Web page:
Propagation                                         
Seed - surface sow from late winter to early summer in a greenhouse. The seed usually germinates within 2 - 26 weeks at 15°c[134]. When they are large enough to handle, prick the seedlings out into individual pots. They can be planted out in the summer, or kept in pots in a cold frame for the winter and then planted out in the spring. Cuttings of half-ripe wood, July/August in a frame. Division in spring or autumn.
Related Plants                                         
Latin NameCommon NameEdibility RatingMedicinal Rating
Artemisia abrotanumSouthernwood13
Artemisia annuaQing Hao, Sweet sagewort14
Artemisia anomala 02
Artemisia argyi 02
Artemisia biennisBiennial Wormwood11
Artemisia campestrisField Southernwood02
Artemisia campestris glutinosa 00
Artemisia capillarisYin Chen Hao13
Artemisia caruifolia 13
Artemisia cinaCina, Santonica03
Artemisia dracunculoidesRussian Tarragon, Tarragon, French Tarragon21
Artemisia dracunculusTarragon, French Tarragon42
Artemisia filifoliaSand Sage, Sand sagebrush02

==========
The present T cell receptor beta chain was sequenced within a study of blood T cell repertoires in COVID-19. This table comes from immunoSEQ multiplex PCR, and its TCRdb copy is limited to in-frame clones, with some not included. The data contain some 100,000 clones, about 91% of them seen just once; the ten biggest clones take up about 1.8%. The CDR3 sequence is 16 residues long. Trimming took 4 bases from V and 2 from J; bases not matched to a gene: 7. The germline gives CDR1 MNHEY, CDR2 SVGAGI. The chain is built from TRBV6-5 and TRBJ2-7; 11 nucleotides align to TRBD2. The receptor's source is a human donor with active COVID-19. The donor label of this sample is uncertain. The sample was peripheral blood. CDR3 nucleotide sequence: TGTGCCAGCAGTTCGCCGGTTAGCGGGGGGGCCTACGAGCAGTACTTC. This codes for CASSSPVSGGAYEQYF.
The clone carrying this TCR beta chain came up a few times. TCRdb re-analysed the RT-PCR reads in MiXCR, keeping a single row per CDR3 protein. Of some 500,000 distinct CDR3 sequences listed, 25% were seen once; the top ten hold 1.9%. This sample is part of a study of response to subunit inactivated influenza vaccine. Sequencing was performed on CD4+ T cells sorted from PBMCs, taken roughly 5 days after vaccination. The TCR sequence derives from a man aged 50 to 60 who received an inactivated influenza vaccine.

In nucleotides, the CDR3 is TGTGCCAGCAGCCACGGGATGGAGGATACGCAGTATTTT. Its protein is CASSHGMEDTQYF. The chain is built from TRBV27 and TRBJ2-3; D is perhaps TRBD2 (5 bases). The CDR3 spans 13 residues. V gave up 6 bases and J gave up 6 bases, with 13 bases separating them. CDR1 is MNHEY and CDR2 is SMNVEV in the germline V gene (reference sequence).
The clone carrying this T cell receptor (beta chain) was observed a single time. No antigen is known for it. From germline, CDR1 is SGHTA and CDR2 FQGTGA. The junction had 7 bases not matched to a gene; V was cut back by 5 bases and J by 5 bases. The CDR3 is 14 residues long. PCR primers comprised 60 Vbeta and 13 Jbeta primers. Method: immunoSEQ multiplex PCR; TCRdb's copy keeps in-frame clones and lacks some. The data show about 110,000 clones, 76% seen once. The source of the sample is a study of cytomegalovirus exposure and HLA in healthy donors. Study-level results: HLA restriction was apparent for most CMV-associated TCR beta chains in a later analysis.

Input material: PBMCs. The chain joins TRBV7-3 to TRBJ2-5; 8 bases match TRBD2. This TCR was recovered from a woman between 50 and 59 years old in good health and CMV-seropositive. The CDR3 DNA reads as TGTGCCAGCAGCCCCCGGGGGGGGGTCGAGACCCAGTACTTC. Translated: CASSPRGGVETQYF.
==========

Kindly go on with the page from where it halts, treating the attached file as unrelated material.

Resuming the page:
Artemisia frigidaFringed Wormwood, Prairie sagewort12
Artemisia glacialisGlacier Wormwood12
Artemisia gmeliniiRussian Wormwood, Gmelin's wormwood11
Artemisia indica 13
Artemisia japonica 12
Artemisia keiskeana 21
Artemisia laciniataSiberian wormwood10
Artemisia lactifloraWhite Mugwort02
Artemisia lancea 11
Artemisia ludovicianaWhite Sage, Louisiana Sage, Prairie Sage, Western Mugwort22
Artemisia ludoviciana gnaphalodesWhite Sage02
Artemisia maritimaSea Wormwood12
Artemisia mexicanaMexican White Sagebrush01
Artemisia michauxianaMountain Sagewort, Michaux's wormwood11
Artemisia monophylla 10
Artemisia montana 10
12
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Subject : Artemisia absinthium